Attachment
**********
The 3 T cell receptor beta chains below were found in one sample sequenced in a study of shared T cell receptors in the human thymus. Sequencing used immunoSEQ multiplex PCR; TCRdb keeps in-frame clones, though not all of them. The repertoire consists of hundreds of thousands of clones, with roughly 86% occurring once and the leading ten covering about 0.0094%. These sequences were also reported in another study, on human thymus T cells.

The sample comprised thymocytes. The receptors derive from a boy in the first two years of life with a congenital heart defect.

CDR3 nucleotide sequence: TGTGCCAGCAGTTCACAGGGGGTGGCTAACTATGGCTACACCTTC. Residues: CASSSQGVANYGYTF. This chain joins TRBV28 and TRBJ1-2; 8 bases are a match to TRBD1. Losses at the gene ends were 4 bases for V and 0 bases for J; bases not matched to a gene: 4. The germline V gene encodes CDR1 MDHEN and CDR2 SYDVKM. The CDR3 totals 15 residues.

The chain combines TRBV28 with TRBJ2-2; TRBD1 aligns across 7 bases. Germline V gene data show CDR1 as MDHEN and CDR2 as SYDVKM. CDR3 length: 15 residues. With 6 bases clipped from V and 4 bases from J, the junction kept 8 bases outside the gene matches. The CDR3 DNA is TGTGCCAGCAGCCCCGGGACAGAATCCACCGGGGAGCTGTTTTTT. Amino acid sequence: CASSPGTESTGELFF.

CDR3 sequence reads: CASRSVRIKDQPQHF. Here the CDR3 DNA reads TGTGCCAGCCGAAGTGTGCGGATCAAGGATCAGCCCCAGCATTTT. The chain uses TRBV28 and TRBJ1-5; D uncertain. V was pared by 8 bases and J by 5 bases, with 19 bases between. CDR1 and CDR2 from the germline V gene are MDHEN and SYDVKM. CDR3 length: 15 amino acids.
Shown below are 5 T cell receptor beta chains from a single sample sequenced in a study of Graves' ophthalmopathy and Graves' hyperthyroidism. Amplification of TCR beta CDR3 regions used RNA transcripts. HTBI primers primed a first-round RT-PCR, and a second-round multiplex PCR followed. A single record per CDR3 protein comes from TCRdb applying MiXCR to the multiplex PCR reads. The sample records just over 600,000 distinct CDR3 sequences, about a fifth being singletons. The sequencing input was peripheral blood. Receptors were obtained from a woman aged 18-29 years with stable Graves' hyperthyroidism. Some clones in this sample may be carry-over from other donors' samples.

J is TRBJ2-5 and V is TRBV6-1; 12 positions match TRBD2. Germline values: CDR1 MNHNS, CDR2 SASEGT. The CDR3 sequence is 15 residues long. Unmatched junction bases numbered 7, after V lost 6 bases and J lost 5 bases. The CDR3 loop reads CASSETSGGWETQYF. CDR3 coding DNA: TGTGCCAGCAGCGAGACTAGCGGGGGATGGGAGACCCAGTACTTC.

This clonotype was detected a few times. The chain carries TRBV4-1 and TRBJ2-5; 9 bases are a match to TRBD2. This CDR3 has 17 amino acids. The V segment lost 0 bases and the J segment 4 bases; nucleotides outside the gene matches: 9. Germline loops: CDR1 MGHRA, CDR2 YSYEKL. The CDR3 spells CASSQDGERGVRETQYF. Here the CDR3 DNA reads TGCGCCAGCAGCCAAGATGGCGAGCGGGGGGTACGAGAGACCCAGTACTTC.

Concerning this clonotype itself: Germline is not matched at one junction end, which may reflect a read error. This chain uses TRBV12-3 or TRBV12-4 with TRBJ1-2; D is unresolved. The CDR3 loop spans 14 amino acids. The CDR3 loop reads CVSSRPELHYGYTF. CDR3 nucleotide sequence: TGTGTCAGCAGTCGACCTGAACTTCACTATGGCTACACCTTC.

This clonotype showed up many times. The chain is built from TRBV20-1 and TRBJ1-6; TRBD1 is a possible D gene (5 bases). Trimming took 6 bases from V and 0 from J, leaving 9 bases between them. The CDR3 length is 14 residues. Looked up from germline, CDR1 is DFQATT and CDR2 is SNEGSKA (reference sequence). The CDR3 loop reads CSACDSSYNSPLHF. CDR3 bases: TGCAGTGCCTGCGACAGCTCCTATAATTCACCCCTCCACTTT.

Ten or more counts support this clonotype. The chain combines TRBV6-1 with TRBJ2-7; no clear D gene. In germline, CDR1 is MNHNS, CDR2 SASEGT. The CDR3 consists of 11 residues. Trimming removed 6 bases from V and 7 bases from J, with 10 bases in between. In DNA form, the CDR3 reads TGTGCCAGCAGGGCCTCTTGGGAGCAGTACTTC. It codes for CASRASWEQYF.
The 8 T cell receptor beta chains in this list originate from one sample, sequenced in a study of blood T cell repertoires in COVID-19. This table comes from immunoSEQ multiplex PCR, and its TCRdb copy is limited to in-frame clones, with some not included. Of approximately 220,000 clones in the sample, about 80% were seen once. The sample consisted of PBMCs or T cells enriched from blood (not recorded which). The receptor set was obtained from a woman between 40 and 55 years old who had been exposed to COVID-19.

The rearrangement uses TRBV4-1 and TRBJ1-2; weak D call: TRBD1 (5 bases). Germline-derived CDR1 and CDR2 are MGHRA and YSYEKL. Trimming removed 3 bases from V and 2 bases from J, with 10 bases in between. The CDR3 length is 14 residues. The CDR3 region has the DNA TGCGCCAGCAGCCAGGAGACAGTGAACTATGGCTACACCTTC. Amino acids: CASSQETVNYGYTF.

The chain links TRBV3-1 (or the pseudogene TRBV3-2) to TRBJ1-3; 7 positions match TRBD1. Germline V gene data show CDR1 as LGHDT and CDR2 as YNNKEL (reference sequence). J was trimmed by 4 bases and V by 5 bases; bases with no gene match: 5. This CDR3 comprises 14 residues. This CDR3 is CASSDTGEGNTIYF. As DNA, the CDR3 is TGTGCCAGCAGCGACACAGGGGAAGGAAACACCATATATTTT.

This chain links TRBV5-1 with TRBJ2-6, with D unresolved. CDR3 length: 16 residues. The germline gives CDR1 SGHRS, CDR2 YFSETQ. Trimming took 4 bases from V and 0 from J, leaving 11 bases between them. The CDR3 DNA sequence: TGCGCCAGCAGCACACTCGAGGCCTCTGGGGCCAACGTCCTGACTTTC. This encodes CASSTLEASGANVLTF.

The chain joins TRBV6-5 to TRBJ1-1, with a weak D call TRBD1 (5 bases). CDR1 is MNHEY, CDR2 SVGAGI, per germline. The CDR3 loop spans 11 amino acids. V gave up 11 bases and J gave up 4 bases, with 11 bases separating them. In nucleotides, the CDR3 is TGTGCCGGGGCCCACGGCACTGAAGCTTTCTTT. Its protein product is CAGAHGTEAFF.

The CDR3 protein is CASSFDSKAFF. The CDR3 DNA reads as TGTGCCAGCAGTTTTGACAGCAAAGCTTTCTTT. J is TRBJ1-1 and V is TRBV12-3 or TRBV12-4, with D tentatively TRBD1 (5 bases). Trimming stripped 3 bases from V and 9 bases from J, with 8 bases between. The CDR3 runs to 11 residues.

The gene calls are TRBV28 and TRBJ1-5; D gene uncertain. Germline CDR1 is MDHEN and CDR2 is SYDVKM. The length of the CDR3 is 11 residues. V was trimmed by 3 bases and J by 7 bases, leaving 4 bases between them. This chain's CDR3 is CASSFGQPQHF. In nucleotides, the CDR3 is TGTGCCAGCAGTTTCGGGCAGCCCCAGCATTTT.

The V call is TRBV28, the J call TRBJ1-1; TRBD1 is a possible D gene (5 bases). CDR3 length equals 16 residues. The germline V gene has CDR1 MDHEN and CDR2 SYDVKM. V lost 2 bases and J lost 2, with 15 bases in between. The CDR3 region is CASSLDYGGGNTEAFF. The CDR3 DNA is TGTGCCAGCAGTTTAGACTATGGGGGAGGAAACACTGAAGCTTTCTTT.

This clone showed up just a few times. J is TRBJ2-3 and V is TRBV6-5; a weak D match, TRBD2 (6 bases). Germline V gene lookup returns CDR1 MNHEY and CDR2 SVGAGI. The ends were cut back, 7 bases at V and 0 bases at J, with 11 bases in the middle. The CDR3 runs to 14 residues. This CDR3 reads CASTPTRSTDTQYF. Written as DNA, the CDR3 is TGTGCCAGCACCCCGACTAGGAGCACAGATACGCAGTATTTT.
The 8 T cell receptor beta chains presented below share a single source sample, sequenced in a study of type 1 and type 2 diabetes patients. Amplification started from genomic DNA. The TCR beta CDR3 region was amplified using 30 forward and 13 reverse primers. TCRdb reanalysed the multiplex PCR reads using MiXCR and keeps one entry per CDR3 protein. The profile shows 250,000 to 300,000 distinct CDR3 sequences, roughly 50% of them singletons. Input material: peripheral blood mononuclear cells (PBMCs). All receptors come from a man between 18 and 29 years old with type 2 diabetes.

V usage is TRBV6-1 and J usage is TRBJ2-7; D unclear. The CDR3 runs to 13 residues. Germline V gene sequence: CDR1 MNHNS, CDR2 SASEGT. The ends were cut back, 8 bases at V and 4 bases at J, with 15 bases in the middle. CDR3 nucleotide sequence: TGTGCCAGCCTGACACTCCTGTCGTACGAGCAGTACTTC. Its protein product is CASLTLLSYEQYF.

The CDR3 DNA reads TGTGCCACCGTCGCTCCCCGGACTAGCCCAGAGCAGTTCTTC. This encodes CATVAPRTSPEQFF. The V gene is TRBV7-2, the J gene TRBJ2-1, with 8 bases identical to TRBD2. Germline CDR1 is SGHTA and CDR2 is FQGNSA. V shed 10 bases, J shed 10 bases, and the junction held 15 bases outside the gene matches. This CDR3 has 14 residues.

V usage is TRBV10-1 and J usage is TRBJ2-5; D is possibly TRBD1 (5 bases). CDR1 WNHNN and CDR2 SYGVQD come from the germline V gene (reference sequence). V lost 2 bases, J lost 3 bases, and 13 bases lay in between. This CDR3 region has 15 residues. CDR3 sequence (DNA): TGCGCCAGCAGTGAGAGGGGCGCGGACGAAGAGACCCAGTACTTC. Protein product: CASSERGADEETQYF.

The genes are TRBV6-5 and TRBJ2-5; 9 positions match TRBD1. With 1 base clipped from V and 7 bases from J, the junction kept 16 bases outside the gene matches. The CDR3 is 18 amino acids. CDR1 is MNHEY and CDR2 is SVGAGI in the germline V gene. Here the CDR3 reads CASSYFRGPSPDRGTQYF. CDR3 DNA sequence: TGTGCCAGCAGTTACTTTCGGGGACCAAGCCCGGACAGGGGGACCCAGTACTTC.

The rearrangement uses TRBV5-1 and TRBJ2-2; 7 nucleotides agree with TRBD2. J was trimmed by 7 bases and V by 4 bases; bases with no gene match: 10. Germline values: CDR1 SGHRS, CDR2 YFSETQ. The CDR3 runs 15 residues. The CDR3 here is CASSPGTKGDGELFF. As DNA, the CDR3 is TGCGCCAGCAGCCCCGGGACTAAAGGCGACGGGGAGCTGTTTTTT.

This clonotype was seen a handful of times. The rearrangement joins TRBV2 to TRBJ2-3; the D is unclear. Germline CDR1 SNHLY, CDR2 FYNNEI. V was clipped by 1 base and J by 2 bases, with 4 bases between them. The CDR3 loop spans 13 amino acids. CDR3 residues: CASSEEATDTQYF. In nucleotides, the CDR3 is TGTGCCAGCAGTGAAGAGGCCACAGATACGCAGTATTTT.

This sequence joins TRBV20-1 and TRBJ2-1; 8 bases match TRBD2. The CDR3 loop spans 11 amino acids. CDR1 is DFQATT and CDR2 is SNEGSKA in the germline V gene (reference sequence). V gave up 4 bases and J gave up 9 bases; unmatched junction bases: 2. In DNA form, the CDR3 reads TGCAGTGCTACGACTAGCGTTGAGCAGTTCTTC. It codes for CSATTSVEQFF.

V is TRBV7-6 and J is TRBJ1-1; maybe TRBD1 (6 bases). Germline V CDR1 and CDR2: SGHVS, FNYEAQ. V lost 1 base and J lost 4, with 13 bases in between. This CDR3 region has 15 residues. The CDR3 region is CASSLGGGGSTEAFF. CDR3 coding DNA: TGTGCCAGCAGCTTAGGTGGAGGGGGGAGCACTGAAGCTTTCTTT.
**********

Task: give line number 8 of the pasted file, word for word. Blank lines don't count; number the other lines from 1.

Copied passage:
This clonotype was detected a few times. The chain carries TRBV4-1 and TRBJ2-5; 9 bases are a match to TRBD2. This CDR3 has 17 amino acids. The V segment lost 0 bases and the J segment 4 bases; nucleotides outside the gene matches: 9. Germline loops: CDR1 MGHRA, CDR2 YSYEKL. The CDR3 spells CASSQDGERGVRETQYF. Here the CDR3 DNA reads TGCGCCAGCAGCCAAGATGGCGAGCGGGGGGTACGAGAGACCCAGTACTTC.